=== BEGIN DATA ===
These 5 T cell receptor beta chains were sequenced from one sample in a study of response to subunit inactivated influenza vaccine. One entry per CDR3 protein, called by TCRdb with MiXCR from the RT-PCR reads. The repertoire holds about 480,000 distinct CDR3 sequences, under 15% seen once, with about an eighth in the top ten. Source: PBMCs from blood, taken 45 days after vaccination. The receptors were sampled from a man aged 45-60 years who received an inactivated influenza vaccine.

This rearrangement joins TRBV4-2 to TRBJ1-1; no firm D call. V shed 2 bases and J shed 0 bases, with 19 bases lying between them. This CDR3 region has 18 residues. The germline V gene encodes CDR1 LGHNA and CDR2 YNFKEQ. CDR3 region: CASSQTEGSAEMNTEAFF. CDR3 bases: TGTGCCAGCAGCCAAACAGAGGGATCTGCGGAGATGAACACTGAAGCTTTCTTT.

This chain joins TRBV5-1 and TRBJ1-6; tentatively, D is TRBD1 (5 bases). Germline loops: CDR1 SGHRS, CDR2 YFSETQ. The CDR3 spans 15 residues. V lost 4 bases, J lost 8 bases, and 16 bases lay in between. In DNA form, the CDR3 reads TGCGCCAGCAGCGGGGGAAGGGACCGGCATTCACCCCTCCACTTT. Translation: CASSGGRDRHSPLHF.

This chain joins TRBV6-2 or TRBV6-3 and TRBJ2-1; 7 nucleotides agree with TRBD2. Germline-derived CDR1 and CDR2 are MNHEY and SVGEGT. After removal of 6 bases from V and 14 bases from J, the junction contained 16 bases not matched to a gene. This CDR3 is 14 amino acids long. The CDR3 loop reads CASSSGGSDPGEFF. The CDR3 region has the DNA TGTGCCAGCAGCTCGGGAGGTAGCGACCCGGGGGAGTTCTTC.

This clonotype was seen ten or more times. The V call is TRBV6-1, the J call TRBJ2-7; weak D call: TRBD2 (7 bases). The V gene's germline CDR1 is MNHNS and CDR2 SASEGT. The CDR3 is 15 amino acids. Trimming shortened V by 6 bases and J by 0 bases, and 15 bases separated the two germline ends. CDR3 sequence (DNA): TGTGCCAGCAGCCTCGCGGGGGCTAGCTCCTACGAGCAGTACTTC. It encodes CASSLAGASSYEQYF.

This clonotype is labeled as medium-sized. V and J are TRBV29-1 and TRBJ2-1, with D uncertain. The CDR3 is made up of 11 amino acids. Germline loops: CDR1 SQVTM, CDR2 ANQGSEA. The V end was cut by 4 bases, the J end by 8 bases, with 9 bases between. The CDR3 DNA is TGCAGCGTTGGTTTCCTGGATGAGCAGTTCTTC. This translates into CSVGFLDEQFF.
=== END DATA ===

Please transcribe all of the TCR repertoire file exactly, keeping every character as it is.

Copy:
These 5 T cell receptor beta chains were sequenced from one sample in a study of response to subunit inactivated influenza vaccine. One entry per CDR3 protein, called by TCRdb with MiXCR from the RT-PCR reads. The repertoire holds about 480,000 distinct CDR3 sequences, under 15% seen once, with about an eighth in the top ten. Source: PBMCs from blood, taken 45 days after vaccination. The receptors were sampled from a man aged 45-60 years who received an inactivated influenza vaccine.

This rearrangement joins TRBV4-2 to TRBJ1-1; no firm D call. V shed 2 bases and J shed 0 bases, with 19 bases lying between them. This CDR3 region has 18 residues. The germline V gene encodes CDR1 LGHNA and CDR2 YNFKEQ. CDR3 region: CASSQTEGSAEMNTEAFF. CDR3 bases: TGTGCCAGCAGCCAAACAGAGGGATCTGCGGAGATGAACACTGAAGCTTTCTTT.

This chain joins TRBV5-1 and TRBJ1-6; tentatively, D is TRBD1 (5 bases). Germline loops: CDR1 SGHRS, CDR2 YFSETQ. The CDR3 spans 15 residues. V lost 4 bases, J lost 8 bases, and 16 bases lay in between. In DNA form, the CDR3 reads TGCGCCAGCAGCGGGGGAAGGGACCGGCATTCACCCCTCCACTTT. Translation: CASSGGRDRHSPLHF.

This chain joins TRBV6-2 or TRBV6-3 and TRBJ2-1; 7 nucleotides agree with TRBD2. Germline-derived CDR1 and CDR2 are MNHEY and SVGEGT. After removal of 6 bases from V and 14 bases from J, the junction contained 16 bases not matched to a gene. This CDR3 is 14 amino acids long. The CDR3 loop reads CASSSGGSDPGEFF. The CDR3 region has the DNA TGTGCCAGCAGCTCGGGAGGTAGCGACCCGGGGGAGTTCTTC.

This clonotype was seen ten or more times. The V call is TRBV6-1, the J call TRBJ2-7; weak D call: TRBD2 (7 bases). The V gene's germline CDR1 is MNHNS and CDR2 SASEGT. The CDR3 is 15 amino acids. Trimming shortened V by 6 bases and J by 0 bases, and 15 bases separated the two germline ends. CDR3 sequence (DNA): TGTGCCAGCAGCCTCGCGGGGGCTAGCTCCTACGAGCAGTACTTC. It encodes CASSLAGASSYEQYF.

This clonotype is labeled as medium-sized. V and J are TRBV29-1 and TRBJ2-1, with D uncertain. The CDR3 is made up of 11 amino acids. Germline loops: CDR1 SQVTM, CDR2 ANQGSEA. The V end was cut by 4 bases, the J end by 8 bases, with 9 bases between. The CDR3 DNA is TGCAGCGTTGGTTTCCTGGATGAGCAGTTCTTC. This translates into CSVGFLDEQFF.